Maine Bear Hunting Ban Initiative, Question 1 (2014)

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Question 1
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Type:Indirect initiated state statute
Referred by:Citizens
Topic:Hunting
Status:On the ballot
2014 measures
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The Maine Bear Hunting Ban Initiative, Question 1 is on the November 4, 2014 ballot in Maine as an indirect initiated state statute. The measure, which is officially sponsored by the group Mainers for Fair Bear Hunting, would ask voters whether not certain practices of bear hunting, including using bait, dogs and traps, should be prohibited.[1][2]

Text of measure

Ballot title

The ballot question will appear as follows:[3]

Do you want to ban the use of bait, dogs or traps in bear hunting except to protect property, public safety, or for research?

[4]

Full text

The full text of the measure can be read here.[5]

Fiscal note

The fiscal note reads as follows:[6]

Preliminary Fiscal Impact Statement
Minor cost increase - General Fund
No net revenue impact - General Fund

Correctional and Judicial Impact Statements

Establishes new Class E crimes. The number of new charges filed is expected to be insignificant. The collection of additional fines may increase General Fund revenue by minor amounts.

Fiscal Detail and Notes

This citizen initiative proposes to prohibit the use of dogs to hunt or pursue bear, the use of bait to hunt or attract bear and the setting of traps to hunt bear. Although these provisions may initially decrease certain license sales to the Department of Inland Fisheries and Wildlife, hunters currently using the methods prohibited here may choose to purchase licenses to hunt without these methods, mitigating any revenue loss from license sales. In addition, minor fine revenue from violations of the provisions would further offset any remaining decline in license sales. Overall no significant impact to General Fund revenue is anticipated. [4]

Background

This measure would not have gone to the ballot if the bill, LD 1474, sponsored by Rep. Denise Harlow (D-116), had been passed by the legislature. This bill sought to enact laws similar to those stipulated in the initiative. A similar measure appeared on the ballot and was defeated in the general election on November 2, 2004.[1]

Supporters

The group Mainers for Fair Bear Hunting is officially sponsoring the measure. The Humane Society of the United States is also supportive of this initiative and has stated that it will donate money in order to ensure the measure is approved. Supporters are confident that the 2014 measure will fare better than its decade-old predecessor. Katie Hansberry, campaign director for Mainers for Fair Bear Hunting, said, "This is an issue that is still important to Mainers all around the state. Baiting bears is a problematic and reckless practice." Supporters of the measure argue that certain methods used to lure and hunt bears are inhumane.[1][7]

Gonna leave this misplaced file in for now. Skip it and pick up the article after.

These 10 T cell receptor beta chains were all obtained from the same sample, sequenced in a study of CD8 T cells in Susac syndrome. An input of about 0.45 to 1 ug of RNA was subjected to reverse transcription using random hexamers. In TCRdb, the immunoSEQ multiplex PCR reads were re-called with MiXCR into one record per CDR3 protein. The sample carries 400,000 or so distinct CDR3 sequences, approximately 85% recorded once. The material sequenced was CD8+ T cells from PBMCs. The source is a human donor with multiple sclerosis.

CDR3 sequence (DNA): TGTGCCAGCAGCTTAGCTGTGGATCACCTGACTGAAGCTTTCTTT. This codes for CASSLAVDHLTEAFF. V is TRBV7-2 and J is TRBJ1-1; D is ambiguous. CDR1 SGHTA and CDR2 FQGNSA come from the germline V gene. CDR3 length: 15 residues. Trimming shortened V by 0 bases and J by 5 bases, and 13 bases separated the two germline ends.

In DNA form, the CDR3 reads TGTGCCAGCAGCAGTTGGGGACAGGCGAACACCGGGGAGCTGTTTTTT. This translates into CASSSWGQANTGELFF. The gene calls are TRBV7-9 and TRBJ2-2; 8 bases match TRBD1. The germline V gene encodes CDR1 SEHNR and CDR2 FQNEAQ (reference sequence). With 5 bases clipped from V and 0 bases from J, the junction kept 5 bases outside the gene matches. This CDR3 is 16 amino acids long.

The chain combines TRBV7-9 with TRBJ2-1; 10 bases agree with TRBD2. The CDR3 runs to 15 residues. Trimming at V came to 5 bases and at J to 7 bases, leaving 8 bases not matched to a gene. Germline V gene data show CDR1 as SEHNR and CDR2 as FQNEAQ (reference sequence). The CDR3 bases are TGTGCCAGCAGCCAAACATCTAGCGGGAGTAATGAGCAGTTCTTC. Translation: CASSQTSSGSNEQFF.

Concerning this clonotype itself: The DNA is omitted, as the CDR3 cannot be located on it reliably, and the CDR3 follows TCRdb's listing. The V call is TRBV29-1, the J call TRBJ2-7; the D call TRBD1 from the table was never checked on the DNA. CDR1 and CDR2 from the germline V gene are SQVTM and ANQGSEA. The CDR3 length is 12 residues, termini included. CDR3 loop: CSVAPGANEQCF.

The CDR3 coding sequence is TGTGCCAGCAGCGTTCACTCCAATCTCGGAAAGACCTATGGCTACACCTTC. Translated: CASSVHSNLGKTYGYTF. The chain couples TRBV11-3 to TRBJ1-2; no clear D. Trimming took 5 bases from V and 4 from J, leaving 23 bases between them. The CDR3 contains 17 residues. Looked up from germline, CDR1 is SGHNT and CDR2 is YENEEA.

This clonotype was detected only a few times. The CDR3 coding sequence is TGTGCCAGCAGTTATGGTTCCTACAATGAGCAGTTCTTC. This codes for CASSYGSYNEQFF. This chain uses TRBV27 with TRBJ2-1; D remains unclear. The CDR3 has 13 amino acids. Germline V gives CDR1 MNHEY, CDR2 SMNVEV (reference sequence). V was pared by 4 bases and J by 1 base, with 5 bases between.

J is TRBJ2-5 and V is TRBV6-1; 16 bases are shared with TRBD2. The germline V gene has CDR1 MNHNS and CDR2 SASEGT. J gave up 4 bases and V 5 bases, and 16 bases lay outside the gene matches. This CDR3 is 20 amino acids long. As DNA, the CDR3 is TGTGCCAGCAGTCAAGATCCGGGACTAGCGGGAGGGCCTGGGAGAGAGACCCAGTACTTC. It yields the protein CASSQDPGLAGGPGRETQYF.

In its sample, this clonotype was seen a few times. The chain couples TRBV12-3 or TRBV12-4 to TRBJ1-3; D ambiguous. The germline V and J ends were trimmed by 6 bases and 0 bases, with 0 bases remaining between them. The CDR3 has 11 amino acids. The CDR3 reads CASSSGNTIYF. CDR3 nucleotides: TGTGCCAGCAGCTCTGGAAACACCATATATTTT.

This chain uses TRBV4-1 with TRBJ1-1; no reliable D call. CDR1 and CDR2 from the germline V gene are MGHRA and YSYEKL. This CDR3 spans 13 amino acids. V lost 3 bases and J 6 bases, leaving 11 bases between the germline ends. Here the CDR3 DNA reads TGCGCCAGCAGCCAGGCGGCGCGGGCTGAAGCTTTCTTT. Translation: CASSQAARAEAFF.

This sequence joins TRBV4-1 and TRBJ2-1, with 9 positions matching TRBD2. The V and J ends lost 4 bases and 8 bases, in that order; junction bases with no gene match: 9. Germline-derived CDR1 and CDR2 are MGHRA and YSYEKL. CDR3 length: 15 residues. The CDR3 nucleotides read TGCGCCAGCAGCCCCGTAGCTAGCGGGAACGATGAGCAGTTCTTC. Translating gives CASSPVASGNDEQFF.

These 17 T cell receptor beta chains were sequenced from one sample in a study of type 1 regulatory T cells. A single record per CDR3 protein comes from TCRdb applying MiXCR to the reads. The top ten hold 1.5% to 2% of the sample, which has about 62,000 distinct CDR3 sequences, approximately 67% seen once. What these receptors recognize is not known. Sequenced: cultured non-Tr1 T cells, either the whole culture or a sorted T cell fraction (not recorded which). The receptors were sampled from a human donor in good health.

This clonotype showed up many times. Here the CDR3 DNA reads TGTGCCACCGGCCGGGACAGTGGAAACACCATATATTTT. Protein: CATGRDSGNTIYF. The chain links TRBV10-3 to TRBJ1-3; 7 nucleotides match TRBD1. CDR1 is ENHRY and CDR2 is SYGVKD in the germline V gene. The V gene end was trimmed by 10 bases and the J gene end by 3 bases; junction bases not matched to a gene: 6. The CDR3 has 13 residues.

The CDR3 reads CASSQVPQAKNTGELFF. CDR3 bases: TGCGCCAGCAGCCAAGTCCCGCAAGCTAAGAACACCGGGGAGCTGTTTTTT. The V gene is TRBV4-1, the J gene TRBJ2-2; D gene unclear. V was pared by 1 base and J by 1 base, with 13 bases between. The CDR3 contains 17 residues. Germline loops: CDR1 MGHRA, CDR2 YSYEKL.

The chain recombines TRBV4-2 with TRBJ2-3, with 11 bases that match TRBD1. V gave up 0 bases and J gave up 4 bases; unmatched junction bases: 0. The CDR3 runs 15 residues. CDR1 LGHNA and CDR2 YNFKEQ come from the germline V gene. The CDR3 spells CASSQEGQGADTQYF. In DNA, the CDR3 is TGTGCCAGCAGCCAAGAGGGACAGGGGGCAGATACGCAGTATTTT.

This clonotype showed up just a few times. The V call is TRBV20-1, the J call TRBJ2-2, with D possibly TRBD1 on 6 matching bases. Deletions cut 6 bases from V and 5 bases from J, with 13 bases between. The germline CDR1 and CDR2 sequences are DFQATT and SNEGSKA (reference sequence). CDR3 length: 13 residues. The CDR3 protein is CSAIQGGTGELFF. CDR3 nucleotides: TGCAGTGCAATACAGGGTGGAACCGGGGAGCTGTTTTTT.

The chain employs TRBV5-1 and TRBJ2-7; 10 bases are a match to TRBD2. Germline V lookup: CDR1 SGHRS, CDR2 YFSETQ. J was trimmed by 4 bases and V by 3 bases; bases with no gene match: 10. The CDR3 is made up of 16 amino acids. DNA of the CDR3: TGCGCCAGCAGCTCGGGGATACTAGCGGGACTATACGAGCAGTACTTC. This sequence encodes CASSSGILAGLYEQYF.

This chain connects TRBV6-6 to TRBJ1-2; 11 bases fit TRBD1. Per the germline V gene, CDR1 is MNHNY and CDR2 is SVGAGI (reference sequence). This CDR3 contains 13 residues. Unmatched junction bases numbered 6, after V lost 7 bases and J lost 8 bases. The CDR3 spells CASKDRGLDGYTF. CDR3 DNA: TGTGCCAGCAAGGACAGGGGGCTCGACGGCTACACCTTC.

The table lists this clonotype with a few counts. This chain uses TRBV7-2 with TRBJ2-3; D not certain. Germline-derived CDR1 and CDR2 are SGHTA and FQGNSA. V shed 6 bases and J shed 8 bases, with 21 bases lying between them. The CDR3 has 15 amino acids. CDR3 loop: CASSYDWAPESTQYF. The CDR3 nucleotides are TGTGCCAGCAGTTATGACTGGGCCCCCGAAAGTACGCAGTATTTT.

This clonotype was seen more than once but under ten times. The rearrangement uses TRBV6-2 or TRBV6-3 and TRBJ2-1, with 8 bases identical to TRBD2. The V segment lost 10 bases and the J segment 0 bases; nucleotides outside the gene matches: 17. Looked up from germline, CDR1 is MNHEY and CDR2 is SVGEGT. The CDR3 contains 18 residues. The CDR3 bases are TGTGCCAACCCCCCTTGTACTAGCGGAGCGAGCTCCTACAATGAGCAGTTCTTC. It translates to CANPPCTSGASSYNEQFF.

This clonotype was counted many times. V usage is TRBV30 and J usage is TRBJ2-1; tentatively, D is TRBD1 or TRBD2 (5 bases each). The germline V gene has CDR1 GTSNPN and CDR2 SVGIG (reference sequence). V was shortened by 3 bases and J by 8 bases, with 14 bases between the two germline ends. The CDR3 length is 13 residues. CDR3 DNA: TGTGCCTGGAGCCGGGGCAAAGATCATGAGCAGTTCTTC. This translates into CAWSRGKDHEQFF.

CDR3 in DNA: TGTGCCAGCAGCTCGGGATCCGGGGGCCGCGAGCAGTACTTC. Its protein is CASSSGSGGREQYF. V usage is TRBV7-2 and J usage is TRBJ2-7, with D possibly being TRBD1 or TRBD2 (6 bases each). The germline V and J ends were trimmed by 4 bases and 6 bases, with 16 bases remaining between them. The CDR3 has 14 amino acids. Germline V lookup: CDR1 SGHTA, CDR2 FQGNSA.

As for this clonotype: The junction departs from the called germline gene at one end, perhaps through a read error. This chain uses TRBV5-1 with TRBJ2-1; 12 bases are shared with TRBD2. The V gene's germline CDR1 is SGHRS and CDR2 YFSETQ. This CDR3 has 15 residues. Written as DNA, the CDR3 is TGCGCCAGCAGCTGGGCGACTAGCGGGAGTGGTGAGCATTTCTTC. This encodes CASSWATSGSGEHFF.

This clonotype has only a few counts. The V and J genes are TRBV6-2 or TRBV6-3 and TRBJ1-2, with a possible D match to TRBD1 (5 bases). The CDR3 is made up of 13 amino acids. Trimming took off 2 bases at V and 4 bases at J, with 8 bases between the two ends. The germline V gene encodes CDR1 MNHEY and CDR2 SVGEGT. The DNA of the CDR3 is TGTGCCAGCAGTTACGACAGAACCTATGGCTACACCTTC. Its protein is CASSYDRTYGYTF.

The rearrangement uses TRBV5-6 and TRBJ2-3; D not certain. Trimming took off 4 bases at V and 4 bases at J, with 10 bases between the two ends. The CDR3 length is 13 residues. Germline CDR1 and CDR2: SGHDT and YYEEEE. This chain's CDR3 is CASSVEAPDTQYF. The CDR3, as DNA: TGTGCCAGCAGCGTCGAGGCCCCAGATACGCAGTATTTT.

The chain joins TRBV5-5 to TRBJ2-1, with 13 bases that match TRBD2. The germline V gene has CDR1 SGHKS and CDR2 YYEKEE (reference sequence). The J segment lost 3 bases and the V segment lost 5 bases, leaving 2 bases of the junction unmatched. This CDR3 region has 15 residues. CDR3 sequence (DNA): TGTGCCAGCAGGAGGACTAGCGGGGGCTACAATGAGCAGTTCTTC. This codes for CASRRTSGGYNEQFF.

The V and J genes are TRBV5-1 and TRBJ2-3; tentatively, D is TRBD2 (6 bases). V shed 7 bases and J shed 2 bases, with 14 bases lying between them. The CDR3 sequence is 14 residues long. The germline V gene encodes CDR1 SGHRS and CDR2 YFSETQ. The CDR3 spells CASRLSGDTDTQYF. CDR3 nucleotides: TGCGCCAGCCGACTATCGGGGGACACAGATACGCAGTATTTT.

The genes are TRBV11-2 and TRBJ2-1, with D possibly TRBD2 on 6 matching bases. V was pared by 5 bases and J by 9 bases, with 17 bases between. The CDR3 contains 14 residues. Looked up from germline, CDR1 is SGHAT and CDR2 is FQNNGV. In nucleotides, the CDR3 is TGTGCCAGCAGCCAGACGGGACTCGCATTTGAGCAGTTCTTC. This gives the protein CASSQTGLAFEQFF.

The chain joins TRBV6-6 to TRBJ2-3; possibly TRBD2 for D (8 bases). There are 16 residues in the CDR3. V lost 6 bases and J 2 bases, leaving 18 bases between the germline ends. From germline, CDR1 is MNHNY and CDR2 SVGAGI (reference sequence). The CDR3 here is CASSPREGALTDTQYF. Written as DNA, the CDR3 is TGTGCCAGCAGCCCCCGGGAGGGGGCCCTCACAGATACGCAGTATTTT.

Opponents

The group, Save Maine’s Bear Hunt, has come out as one of the measure's main opponents. David Trahan, executive director of the Sportsman’s Alliance of Maine and a member of Save Maine's Bear Hunt, refuted Hansberry's statement. He and his fellow opponents believe that bear hunting is an important part of the state's economy and think bear populations should continue to be managed by biologists at the Maine Department of Inland Fisheries and Wildlife.[7]

Path to the ballot

See also: Laws governing ballot measures in Maine

Supporters of the measure were required to submit at least 57,277 valid signatures by February 3, 2014. Supporters claimed they submitted 78,528 signatures by the prescribed deadline. The secretary of state had one month to certify that the minimum number of signatures was valid. Ultimately, the secretary of state's office confirmed that 63,626 signatures, out of the 78,528 submitted, were valid. On March 18, 2014, the secretary of state transmitted the initiated legislation to the legislature. Members of the House and Senate had the option of enacting the measure into law, without amendment, or sending the question to the voters for a final determination. The legislatures choice to not enact the measure placed the question on the November 4th ballot.[7][8][9]

Related measures

See also

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References